The Freedom Summer Murders by Don MitchellTo coincide with the 50th anniversary of the Freedom Summer murders, this will be the first book for young adults to explore the harrowing true story of three civil rights workers slain by the KKK.
In June of 1964, three idealistic young men (one black and two white) were lynched by the Ku Klux Klan in Mississippi. They were trying to register African Americans to vote as part of the Freedom Summer effort to bring democracy to the South. Their disappearance and murder caused a national uproar and was one of the most significant incidents of the Civil Rights Movement, and contributed to the passage of the Civil Rights Act of 1964.
THE FREEDOM SUMMER MURDERS will be the first book for young people to take a comprehensive look at the brutal murders of James Chaney, Andrew Goodman, and Michael Schwerner, through to the conviction in 2005 of mastermind Edgar Ray Killen.
The Lynching of the three Civil Rights Workers
Bodies of Chaney, Goodman, and Schwerner discovered
They were planning to work in Mississippi that summer and were being trained at Western College for Women in Oxford, Ohio. Amidst the alarm and panic that followed, someone asked how to spell the names of those who were missing. Zion Church, the site they had planned to serve as a Freedom School that summer, had burned to the ground. Their organizing efforts had also captured the attention of whites in Neshoba County, who came to recognize the blue Ford station wagon that Schwerner drove. The interracial pair had recruited Andrew Goodman, an incoming summer volunteer, to help with the Freedom School. When the team learned of the burning, they quickly left the Freedom Summer orientation in Oxford, Ohio to investigate what had happened.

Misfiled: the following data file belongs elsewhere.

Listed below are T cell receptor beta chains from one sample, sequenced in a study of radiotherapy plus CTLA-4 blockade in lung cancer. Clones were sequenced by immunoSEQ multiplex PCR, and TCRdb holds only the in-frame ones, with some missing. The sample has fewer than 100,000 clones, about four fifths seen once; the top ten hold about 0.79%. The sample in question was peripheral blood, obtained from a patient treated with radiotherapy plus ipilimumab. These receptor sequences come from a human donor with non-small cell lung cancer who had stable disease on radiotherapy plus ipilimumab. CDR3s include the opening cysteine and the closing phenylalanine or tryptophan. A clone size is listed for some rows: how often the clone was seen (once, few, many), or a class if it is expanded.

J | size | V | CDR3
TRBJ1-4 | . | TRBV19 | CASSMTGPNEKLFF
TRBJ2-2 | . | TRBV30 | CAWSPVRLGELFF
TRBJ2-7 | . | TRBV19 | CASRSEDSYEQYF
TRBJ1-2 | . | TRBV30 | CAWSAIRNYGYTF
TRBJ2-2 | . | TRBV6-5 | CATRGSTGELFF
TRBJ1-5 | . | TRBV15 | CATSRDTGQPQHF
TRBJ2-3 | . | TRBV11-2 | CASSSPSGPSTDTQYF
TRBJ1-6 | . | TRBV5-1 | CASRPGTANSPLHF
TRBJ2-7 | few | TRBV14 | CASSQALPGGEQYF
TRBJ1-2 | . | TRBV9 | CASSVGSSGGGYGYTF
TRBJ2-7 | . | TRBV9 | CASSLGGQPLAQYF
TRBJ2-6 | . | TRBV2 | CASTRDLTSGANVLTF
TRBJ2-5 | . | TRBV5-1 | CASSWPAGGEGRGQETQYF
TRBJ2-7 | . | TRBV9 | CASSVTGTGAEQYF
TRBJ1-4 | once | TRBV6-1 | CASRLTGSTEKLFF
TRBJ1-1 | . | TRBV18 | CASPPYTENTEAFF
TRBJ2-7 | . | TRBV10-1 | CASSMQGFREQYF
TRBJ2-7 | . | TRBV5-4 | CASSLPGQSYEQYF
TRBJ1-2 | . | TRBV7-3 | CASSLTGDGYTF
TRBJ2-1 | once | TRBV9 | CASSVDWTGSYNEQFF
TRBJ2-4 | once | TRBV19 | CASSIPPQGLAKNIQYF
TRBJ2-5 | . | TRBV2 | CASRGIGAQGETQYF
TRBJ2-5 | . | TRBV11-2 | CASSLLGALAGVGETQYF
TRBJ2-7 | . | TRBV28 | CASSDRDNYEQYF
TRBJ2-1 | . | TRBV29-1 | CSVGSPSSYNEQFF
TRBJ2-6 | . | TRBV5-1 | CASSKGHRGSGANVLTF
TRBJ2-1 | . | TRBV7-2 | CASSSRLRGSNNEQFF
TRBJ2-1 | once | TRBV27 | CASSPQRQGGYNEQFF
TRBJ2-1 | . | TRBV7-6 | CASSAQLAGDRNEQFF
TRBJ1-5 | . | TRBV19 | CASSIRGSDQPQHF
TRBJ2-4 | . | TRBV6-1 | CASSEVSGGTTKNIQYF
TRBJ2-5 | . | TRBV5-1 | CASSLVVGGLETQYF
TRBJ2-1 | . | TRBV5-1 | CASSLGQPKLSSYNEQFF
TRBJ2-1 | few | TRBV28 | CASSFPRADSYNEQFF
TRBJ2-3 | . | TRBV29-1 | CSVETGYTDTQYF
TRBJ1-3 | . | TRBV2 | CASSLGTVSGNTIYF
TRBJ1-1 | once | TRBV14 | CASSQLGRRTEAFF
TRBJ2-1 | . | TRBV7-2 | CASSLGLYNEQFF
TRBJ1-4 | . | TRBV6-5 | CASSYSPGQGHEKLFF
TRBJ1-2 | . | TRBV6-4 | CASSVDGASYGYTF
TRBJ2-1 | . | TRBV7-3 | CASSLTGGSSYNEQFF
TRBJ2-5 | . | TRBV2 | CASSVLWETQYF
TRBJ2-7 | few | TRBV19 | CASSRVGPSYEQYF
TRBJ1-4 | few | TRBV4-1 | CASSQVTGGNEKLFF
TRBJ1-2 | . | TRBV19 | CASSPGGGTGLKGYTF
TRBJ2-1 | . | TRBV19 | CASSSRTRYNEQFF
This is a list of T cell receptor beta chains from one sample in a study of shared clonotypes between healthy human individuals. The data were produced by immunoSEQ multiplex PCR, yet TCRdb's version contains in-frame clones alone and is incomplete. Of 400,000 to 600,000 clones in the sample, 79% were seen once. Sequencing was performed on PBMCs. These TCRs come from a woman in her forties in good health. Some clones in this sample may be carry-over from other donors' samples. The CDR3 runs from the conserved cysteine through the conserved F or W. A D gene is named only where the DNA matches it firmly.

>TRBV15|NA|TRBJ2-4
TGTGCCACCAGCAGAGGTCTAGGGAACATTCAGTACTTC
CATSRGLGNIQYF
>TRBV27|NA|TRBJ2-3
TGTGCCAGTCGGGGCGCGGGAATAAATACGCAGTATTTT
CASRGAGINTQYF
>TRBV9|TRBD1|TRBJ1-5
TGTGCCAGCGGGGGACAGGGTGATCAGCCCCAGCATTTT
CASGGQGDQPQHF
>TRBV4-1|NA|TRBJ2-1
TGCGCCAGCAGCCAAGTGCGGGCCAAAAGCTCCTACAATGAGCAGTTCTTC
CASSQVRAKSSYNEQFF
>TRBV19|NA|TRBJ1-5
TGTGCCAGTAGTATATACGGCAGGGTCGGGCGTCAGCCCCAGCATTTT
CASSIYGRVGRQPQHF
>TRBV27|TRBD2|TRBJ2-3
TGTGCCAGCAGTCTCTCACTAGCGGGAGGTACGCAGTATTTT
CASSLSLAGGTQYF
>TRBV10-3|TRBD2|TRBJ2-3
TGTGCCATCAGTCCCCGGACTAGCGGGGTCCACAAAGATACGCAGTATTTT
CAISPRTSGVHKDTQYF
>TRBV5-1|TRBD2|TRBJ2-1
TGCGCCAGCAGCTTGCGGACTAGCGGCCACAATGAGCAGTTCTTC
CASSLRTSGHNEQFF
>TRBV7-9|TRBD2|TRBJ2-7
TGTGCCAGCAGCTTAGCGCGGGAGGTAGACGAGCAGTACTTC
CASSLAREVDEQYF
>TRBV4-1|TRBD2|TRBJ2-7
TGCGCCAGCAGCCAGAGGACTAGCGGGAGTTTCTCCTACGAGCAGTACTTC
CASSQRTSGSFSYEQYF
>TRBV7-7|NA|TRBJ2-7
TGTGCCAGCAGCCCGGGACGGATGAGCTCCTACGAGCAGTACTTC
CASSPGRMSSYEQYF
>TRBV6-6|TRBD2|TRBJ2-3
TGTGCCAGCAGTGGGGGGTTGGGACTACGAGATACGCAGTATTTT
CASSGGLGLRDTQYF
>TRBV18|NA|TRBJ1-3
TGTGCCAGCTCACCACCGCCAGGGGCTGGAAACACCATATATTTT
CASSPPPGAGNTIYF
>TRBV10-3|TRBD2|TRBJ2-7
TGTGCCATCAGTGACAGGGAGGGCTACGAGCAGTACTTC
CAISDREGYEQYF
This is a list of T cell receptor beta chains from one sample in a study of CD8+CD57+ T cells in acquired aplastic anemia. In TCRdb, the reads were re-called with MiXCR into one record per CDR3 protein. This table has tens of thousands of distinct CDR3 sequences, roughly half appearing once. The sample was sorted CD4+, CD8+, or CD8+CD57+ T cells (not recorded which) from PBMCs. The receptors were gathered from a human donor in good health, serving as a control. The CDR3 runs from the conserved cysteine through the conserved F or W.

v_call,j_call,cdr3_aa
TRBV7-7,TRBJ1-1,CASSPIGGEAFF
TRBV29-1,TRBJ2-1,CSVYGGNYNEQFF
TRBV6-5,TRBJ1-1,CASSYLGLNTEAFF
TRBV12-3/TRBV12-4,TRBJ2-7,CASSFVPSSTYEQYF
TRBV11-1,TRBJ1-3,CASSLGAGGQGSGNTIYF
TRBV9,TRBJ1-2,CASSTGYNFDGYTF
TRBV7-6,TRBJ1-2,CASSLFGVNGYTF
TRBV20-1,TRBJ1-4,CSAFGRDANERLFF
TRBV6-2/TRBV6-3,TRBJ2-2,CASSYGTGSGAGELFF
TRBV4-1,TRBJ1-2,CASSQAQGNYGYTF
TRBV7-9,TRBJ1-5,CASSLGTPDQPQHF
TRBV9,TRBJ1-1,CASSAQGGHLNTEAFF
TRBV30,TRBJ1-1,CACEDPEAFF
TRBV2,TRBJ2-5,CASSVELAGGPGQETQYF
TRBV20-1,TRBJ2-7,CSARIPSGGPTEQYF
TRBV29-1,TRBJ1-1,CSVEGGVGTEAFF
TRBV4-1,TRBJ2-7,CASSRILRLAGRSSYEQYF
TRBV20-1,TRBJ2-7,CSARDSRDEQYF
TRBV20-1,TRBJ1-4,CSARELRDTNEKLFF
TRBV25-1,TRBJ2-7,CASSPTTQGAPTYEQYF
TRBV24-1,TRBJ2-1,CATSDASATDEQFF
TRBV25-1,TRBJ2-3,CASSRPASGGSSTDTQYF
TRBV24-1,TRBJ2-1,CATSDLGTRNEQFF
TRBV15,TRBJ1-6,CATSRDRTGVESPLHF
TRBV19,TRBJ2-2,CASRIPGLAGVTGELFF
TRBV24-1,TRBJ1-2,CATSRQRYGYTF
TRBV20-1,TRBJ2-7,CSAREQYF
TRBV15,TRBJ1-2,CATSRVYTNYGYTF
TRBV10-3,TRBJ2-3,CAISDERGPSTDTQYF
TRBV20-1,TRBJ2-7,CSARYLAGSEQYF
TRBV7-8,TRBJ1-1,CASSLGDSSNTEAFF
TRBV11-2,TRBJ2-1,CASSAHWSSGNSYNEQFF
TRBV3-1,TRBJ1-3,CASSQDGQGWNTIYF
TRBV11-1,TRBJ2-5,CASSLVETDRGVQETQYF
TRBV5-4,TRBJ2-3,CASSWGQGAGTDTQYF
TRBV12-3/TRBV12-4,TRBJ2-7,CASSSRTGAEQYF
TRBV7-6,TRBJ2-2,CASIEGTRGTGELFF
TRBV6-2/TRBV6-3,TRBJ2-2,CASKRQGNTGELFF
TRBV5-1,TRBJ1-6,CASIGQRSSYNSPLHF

The murders of Chaney, Goodman, and Schwerner , also known as the Freedom Summer murders , the Mississippi civil rights workers' murders or the Mississippi Burning murders , involved three activists who were abducted and murdered in Neshoba County, Mississippi in June during the Civil Rights Movement. They had been working with the Freedom Summer campaign by attempting to register African Americans in Mississippi to vote. This registration effort was a part of contesting over 70 years of laws and practices that supported a systematic policy, begun by several states in , of disenfranchisement of potential black voters. The three men had traveled from Meridian, Mississippi, to the community of Longdale to talk with congregation members at a church that had been burned. The trio was thereafter arrested following a traffic stop outside Philadelphia, Mississippi for speeding, escorted to the local jail and held for a number of hours. Before leaving Neshoba County their car was pulled over and all three were abducted, driven to another location, and shot at close range. The three men's bodies were then transported to an earthen dam where they were buried.